And according to the US Department of Agriculture, yesterday’s price for barley was… $5.25 per cwt.
Amazing. When denominated in silver, the price of barley is almost exactly the same as it was thousands of years ago.
In other words, if a farmer from 23 centuries ago had sold a quart of barley, he would have received 0.171 grams of silver.
Fast forward to today and that 0.171 grams of silver would buy almost the exact same amount of grain as it did 23 centuries ago.
This is an important reminder, especially today as the entire financial system waits with bated breath to see if the US Federal Reserve will raise interest rates for the first time in nearly a decade.
It’s ultimately a complete farce. Our entire financial system is based on awarding total control of our money to a tiny, unelected committee of bureaucrats.
They have the power to conjure trillions of dollars, euros, yen, pounds, renminbi, etc. out of thin air that are backed by absolutely nothing other than a thin veneer of confidence.
Civilizations have been experimenting with this model for thousands of years. And every single time it has failed.
Future historians will certainly wonder why we chose a financial system based on a model with such a long history of failure, and why we gave control of our savings and economic activity to unelected bureaucrats who are consistently wrong.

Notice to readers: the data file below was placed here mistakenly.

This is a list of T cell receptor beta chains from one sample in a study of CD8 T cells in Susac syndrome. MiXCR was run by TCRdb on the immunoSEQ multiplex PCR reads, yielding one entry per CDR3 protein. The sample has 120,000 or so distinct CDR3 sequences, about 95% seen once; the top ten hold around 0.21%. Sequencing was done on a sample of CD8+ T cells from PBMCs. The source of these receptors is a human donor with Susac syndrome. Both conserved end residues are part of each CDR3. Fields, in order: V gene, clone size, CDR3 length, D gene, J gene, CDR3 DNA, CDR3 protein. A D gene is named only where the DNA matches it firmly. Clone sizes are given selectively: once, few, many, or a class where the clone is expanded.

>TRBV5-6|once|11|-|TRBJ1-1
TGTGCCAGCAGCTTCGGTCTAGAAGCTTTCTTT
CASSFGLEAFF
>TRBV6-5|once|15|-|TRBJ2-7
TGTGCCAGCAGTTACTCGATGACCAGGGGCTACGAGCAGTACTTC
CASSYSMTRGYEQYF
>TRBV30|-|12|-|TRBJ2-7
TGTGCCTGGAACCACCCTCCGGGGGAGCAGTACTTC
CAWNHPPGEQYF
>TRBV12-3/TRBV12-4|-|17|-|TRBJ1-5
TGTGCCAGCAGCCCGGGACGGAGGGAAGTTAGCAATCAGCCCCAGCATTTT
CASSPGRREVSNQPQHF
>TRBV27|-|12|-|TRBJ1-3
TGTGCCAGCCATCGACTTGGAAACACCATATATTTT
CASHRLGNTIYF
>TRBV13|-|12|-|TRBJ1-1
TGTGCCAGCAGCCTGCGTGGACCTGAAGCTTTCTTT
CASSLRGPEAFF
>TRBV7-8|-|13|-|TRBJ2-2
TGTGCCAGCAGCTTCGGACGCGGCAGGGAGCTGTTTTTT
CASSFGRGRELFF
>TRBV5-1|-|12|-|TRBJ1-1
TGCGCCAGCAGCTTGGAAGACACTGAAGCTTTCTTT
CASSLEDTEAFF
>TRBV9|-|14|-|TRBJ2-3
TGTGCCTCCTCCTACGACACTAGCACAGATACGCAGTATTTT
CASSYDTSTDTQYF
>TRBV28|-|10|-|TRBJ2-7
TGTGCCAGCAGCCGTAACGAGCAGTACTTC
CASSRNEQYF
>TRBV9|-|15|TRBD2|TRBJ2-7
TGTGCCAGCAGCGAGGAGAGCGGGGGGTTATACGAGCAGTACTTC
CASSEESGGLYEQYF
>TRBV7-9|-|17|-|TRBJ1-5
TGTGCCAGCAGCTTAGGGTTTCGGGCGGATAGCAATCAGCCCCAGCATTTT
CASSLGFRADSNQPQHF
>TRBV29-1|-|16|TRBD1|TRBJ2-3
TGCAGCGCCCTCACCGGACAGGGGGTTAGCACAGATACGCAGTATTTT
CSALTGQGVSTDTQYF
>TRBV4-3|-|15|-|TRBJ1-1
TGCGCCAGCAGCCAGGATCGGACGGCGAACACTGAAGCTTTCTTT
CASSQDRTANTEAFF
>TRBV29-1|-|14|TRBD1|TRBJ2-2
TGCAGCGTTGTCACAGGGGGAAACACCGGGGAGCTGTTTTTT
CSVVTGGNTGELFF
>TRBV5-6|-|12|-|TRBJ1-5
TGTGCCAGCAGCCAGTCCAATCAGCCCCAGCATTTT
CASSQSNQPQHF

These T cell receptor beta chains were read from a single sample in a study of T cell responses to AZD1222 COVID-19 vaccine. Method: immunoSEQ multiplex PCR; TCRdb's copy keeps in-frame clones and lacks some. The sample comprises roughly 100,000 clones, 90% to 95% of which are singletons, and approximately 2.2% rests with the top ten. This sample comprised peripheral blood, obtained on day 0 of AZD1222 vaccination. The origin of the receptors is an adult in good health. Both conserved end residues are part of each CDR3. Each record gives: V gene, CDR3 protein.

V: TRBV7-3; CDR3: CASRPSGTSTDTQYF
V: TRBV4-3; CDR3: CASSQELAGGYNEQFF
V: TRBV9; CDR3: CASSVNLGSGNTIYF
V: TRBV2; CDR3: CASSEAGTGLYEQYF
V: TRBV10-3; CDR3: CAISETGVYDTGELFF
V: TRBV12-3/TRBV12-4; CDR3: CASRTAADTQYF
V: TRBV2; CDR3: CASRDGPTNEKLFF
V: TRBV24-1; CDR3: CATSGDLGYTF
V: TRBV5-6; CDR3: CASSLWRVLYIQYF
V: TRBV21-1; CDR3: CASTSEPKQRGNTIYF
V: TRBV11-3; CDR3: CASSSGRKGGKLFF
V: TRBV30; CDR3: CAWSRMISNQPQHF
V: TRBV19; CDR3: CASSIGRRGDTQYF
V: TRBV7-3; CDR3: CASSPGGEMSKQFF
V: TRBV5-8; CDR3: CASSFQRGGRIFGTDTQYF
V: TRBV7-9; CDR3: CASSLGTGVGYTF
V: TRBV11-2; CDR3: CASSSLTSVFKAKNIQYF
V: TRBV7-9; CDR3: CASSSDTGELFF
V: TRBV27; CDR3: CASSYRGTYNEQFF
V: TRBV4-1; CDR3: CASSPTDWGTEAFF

When you step back and look at the big picture, this system is totally mad. And full of risk.
Governments are insolvent. Central banks are nearly insolvent. Banking systems are extremely illiquid. National pension funds are insolvent.
And their solution is to keep borrowing and printing more money.
Look, holding some physical cash does make sense right now as a *short-term* hedge against risks in the financial system.
If the GFC 2.0 hits, you’ll be glad that you’re holding some physical cash (more on this soon).
But how much do you think your paper currency will be worth 23 centuries from now? Or even 23 years? Or potentially even 23 months?
Bottom line– you’re not protected unless you own some real assets. Gold. Silver. Land. Productive business. This should be part of any rational person’s Plan B.
Ready for the math?
Our goal with this exercise is to convert the price of barley in Ancient Babylon from shekels per ancient quart to dollars per hundredweight.
Price of barley in Ancient Babylon: 0.02053 shekels per ancient quart
1 shekel = 8.33 grams of silver
1 gram of silver = $0.45 on December 16, 2015
Therefore 1 ancient quart (qa) of Barley in Babylon sold for 0.02053 shekels/qa x 8.33 g/shekel x $0.45/g = $0.07695/qa
Now we have to convert from ancient quart (qa) to hundredweight (cwt), the measurement used to quote prices today:
1 bushel = 32.68 qa
1 kilogram of barley = 0.045833 bushels
1 cwt = 45.36 kilograms
(note: these are known constants, not calculations)
Therefore 1 hundredweight = 45.36 kg/cwt x 0.045833 bu/kg x 32.68 qa/bu = 67.94 qa/cwt
So if the price of 1 qa in Ancient Babylon was $0.07695 per qa, then the price per cwt is
$0.07695 per qa X 67.94 qa per cwt = $5.23 per cwt
In other words, the price of barley 23 centuries ago was 0.0253 shekels per quart, which after we do the math and conversions, is equivalent to $5.23 per hundredweight in today’s dollars based on the silver price from December 16, 2015.